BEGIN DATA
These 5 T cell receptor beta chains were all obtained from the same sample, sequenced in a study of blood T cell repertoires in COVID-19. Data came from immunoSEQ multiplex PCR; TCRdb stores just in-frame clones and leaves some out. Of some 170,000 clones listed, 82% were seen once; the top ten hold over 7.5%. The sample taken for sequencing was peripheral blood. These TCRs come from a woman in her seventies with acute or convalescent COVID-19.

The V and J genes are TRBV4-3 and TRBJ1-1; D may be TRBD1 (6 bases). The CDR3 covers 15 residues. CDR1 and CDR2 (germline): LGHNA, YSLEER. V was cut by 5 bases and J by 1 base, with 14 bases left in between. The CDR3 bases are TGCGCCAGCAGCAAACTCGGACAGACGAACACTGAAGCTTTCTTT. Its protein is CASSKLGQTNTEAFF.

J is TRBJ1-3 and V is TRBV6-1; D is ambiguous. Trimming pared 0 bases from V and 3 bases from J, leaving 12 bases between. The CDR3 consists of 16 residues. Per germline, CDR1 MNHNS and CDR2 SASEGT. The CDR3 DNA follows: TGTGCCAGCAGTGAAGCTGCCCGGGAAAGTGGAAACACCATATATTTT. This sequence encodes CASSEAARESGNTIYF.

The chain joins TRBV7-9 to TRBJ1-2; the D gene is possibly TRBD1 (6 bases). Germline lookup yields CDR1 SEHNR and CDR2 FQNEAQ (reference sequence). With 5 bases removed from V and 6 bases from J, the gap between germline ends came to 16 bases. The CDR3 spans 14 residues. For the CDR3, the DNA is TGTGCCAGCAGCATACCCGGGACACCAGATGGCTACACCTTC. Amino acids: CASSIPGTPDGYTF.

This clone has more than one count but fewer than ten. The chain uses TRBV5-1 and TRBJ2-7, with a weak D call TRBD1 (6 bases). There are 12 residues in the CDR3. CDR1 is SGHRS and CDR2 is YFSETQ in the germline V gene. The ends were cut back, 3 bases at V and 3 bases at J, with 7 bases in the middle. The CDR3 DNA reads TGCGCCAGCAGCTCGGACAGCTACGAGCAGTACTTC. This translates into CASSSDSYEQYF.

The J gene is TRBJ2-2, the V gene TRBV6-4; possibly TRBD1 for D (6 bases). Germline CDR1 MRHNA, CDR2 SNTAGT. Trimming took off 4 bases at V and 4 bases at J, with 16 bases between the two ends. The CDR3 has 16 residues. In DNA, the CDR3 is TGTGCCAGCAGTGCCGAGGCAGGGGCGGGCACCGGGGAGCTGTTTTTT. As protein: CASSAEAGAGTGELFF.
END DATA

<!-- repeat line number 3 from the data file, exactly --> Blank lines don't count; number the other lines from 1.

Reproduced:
J is TRBJ1-3 and V is TRBV6-1; D is ambiguous. Trimming pared 0 bases from V and 3 bases from J, leaving 12 bases between. The CDR3 consists of 16 residues. Per germline, CDR1 MNHNS and CDR2 SASEGT. The CDR3 DNA follows: TGTGCCAGCAGTGAAGCTGCCCGGGAAAGTGGAAACACCATATATTTT. This sequence encodes CASSEAARESGNTIYF.